Will => Do => Realize is the pattern of transformation. This is connected to our earlier formula in that the setting of one’s will happens as a result of something believed. The pattern of thinking is determined by that belief and the subsequent willing. That setting of one’s will and the thinking process that accompanies it creates a feeling of “wanting” to do whatever it is that needs to be done. In the case of my example, changing the content of what I eat.

Because I believed the contents of what I read in Jordan Rubin’s book, The Maker’s Diet, I determined to act on that belief, and then felt like eliminating sugar, grains and starches from my menu. The first week it was very difficult to stick by my newly diminished menu. In the moments where my feeling flagged it was my will which asserted itself. In fact, in order to accomplish it successfully I took a week of vacation from work so that I could spend extra amounts of time planning and then preparing my meals.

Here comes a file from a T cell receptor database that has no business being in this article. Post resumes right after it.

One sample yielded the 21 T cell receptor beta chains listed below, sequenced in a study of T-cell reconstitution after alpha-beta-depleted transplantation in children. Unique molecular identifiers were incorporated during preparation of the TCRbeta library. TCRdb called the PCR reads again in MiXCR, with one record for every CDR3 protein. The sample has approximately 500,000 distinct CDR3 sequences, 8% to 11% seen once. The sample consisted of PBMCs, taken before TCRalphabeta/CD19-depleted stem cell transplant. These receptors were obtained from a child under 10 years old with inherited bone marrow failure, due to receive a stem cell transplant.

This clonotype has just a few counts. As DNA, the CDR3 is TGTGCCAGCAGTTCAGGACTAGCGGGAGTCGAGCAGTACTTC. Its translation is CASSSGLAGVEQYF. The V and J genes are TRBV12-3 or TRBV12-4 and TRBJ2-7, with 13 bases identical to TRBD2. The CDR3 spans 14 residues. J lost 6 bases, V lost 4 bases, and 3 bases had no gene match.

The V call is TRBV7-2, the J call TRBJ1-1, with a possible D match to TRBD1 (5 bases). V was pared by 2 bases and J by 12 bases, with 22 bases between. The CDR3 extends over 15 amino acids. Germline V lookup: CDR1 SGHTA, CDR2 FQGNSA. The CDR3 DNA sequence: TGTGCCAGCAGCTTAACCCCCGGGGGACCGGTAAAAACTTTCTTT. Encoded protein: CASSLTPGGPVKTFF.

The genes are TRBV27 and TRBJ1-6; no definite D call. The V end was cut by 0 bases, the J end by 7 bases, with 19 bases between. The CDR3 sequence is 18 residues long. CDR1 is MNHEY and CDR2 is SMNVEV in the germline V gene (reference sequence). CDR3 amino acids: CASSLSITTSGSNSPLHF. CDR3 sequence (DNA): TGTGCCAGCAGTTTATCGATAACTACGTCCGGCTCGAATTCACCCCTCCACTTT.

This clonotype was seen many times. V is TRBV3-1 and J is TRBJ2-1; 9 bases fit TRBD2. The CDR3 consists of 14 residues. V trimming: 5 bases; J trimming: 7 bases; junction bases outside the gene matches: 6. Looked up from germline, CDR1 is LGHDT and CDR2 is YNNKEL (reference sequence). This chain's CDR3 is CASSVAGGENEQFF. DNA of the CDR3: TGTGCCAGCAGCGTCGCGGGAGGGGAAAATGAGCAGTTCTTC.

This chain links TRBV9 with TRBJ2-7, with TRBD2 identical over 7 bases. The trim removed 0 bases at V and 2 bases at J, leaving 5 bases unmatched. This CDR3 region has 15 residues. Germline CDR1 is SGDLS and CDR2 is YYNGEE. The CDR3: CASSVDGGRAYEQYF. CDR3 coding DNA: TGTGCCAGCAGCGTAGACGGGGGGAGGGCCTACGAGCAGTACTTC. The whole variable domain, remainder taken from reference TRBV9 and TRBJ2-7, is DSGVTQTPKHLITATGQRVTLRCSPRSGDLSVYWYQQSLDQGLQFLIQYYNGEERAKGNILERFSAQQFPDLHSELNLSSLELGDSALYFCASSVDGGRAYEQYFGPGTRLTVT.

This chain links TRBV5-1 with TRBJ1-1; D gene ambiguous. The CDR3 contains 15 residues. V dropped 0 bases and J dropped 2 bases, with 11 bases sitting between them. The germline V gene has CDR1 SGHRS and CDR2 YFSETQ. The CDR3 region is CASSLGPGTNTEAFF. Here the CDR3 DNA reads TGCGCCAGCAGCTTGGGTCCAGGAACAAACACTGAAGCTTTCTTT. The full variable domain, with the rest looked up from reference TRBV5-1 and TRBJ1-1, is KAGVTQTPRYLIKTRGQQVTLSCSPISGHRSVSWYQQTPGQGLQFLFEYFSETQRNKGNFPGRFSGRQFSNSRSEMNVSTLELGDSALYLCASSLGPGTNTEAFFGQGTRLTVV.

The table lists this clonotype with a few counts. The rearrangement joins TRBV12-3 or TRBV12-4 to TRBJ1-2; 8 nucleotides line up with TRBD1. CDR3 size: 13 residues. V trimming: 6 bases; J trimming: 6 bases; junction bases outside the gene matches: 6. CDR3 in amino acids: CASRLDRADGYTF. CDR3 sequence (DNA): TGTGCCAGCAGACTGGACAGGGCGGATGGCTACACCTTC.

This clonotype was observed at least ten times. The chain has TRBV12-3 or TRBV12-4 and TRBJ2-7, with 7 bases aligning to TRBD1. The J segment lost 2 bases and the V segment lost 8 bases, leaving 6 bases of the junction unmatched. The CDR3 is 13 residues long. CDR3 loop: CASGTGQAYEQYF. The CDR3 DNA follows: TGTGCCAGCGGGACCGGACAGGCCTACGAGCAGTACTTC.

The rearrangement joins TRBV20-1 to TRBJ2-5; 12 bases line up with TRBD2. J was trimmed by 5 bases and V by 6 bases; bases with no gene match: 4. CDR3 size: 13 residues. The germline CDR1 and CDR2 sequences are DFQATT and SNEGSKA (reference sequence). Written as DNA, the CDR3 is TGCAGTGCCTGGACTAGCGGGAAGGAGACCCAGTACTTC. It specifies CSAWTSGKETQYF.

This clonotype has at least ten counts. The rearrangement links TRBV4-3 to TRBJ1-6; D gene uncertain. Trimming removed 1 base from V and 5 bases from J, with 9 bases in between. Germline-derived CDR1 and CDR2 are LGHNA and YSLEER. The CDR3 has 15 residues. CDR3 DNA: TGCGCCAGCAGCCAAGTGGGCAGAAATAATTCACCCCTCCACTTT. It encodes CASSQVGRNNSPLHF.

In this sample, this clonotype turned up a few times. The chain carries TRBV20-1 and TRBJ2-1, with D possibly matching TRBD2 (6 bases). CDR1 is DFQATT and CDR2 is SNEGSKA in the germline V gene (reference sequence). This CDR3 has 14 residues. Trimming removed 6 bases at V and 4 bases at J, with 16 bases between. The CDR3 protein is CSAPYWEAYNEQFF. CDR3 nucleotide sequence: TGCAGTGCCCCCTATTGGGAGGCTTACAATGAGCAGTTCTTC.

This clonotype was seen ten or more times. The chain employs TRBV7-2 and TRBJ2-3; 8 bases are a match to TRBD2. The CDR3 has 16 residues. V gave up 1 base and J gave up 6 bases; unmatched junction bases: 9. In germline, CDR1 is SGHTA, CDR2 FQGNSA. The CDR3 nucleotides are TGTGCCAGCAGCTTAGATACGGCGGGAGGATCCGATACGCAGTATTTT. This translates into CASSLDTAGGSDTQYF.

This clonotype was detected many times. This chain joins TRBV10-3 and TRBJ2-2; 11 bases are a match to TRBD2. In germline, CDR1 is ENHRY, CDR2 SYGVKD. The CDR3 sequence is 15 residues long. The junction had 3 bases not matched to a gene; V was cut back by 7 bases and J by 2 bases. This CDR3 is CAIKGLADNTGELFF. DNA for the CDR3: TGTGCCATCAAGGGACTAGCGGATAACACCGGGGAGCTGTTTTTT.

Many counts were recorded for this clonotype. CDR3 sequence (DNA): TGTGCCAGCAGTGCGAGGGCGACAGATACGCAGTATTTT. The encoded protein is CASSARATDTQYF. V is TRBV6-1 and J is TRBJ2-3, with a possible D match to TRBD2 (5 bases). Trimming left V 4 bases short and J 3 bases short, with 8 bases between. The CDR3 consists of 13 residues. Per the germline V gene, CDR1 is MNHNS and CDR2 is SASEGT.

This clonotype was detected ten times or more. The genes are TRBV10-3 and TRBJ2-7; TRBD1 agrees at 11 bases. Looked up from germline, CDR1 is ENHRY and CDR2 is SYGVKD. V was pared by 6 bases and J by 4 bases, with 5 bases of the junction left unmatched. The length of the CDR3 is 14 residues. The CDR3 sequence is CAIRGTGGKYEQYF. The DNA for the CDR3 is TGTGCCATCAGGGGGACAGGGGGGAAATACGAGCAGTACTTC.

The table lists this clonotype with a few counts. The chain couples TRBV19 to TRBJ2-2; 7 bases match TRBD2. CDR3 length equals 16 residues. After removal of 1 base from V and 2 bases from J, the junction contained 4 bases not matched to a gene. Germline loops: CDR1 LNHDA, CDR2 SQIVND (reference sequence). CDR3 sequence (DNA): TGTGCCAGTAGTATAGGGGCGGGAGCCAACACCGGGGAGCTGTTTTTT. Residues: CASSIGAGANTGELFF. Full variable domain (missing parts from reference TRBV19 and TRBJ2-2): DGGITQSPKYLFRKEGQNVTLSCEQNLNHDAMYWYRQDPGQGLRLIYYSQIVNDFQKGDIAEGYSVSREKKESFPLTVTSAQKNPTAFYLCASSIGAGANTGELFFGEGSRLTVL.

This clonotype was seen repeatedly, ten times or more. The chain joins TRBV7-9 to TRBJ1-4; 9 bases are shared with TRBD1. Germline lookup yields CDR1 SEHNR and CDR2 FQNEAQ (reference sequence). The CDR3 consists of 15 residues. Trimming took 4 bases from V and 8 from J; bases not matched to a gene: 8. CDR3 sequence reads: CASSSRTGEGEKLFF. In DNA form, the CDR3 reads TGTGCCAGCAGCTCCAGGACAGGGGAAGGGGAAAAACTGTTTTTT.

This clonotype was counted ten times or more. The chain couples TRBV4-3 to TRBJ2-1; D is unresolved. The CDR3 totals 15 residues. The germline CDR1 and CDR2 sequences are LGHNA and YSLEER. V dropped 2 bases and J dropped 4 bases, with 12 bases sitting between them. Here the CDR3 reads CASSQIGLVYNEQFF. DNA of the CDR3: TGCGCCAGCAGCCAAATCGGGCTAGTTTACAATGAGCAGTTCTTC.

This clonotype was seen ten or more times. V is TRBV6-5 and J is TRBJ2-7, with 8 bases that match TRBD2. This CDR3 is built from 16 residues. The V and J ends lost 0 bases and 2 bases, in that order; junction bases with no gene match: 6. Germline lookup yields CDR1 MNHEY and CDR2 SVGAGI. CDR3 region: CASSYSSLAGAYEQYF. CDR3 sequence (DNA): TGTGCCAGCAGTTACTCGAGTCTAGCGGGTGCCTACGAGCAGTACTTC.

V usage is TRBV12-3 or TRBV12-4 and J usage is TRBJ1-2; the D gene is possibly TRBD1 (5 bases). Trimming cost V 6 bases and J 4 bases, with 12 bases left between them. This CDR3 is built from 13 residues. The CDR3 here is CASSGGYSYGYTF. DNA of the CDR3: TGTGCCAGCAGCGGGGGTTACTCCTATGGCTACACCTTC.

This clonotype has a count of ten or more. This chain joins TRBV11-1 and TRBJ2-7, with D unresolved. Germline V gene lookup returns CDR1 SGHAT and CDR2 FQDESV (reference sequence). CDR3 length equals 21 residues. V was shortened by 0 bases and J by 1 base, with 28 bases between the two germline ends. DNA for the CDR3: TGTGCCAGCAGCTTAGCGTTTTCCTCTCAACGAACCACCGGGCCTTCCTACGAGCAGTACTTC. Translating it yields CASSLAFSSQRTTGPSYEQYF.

By the third week, it had become second nature to reach for a handful of almonds when I felt the urge to snack that habitually accompanies TV watching, for example. The aptly identified force of habit is a power that we must harness for positive effect. When one is in the habit of submitting momentary emotions to the dictates of your will (and it must be your will, by the way) transformation becomes the natural realization of your habitual practice.

This, of course, is all assuming that what you believe is sound. Since belief is the foundation, what you determine to do will be either beneficial or harmful as a result of whether you believe truth or a lie.

This, I suspect, is what Solomon had in mind when he penned:

“Let your heart hold fast my words; keep my commandments, and live. Get wisdom; get insight; do not forget, and do not turn away from the words of my mouth. Do not forsake her, and she will keep you; love her, and she will guard you. The beginning of wisdom is this: Get wisdom, and whatever you get, get insight. Prize her highly, and she will exalt you; she will honor you if you embrace her. She will place on your head a graceful garland; she will bestow on you a beautiful crown.” Proverbs 4:4-9 (ESV)

You might wonder where the Spirit of God is in all of this? Let’s discuss that in the next post.

Sharing Common Ground